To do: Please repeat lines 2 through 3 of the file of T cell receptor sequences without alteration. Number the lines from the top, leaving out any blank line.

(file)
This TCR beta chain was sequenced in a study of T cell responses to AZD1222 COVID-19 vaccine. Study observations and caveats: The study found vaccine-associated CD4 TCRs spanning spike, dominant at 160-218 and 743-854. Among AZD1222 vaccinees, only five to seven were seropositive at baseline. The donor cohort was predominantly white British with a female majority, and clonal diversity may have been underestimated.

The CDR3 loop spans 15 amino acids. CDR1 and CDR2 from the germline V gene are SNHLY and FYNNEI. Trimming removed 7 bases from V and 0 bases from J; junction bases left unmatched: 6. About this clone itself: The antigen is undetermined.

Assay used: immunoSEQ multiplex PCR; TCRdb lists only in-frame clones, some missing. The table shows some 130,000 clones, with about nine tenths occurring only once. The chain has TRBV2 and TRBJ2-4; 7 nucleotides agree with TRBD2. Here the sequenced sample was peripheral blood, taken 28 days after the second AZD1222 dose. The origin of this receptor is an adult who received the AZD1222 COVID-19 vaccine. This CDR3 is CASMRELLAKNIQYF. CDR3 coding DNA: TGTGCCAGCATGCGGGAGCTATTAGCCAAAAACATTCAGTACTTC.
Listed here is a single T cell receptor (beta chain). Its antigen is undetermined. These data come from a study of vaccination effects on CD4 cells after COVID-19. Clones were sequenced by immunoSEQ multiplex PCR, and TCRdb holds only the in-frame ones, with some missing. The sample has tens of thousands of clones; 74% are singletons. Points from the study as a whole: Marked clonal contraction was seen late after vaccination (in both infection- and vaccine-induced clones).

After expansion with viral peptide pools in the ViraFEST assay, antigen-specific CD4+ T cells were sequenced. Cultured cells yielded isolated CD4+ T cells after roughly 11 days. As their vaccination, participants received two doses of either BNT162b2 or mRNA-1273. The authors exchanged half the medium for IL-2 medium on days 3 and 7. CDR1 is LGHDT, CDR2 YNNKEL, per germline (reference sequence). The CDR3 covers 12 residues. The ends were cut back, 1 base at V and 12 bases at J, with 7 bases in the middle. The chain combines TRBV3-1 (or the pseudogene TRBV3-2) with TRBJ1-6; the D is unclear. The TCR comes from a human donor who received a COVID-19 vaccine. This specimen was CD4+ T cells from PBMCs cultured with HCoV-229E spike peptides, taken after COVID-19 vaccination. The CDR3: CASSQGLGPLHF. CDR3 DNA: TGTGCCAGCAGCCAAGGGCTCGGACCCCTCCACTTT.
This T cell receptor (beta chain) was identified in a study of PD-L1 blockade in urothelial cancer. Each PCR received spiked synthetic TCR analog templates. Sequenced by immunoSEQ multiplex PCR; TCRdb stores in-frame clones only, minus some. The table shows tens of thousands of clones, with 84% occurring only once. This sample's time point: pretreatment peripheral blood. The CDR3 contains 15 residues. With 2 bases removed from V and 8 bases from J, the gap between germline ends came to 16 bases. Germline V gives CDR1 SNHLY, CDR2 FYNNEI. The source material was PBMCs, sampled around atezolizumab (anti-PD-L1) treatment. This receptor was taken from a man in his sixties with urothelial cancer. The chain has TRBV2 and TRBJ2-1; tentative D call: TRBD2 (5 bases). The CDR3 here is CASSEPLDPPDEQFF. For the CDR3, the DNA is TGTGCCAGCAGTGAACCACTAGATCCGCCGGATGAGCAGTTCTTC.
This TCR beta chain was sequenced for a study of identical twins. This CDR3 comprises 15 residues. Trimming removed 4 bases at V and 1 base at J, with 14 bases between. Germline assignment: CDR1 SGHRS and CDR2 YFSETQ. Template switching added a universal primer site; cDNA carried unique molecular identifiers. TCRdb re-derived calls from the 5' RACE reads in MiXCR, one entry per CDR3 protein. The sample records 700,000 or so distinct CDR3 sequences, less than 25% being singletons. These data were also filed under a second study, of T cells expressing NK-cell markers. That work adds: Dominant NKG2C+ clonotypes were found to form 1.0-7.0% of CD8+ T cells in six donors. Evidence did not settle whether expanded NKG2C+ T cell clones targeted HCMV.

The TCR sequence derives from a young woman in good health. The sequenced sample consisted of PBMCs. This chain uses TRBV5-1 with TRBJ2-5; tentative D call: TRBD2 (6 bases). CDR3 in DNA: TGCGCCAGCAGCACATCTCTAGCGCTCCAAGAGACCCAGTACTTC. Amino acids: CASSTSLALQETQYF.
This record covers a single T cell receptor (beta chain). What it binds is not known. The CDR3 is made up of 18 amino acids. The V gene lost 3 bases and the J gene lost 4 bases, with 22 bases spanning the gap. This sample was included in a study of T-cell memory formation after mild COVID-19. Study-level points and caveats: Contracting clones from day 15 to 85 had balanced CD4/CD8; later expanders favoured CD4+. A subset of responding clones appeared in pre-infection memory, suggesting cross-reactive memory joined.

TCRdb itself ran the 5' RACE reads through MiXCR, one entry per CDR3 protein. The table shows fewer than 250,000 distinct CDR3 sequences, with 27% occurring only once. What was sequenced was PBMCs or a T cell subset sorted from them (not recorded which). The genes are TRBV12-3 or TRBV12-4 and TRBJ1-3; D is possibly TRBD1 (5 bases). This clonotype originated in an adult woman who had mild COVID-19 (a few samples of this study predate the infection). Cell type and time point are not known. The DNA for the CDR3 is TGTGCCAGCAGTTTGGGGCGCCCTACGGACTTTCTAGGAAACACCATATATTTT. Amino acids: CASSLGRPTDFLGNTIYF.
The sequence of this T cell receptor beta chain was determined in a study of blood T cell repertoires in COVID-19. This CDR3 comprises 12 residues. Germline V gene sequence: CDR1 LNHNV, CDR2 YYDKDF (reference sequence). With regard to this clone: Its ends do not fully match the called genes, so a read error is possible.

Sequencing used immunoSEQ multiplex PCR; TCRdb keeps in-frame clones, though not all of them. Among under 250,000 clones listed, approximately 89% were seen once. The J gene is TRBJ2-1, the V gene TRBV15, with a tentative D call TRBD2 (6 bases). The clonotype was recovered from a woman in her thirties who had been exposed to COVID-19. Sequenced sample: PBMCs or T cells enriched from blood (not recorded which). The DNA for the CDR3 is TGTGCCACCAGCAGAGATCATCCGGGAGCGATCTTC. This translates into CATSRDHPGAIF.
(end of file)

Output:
The CDR3 loop spans 15 amino acids. CDR1 and CDR2 from the germline V gene are SNHLY and FYNNEI. Trimming removed 7 bases from V and 0 bases from J; junction bases left unmatched: 6. About this clone itself: The antigen is undetermined.

Assay used: immunoSEQ multiplex PCR; TCRdb lists only in-frame clones, some missing. The table shows some 130,000 clones, with about nine tenths occurring only once. The chain has TRBV2 and TRBJ2-4; 7 nucleotides agree with TRBD2. Here the sequenced sample was peripheral blood, taken 28 days after the second AZD1222 dose. The origin of this receptor is an adult who received the AZD1222 COVID-19 vaccine. This CDR3 is CASMRELLAKNIQYF. CDR3 coding DNA: TGTGCCAGCATGCGGGAGCTATTAGCCAAAAACATTCAGTACTTC.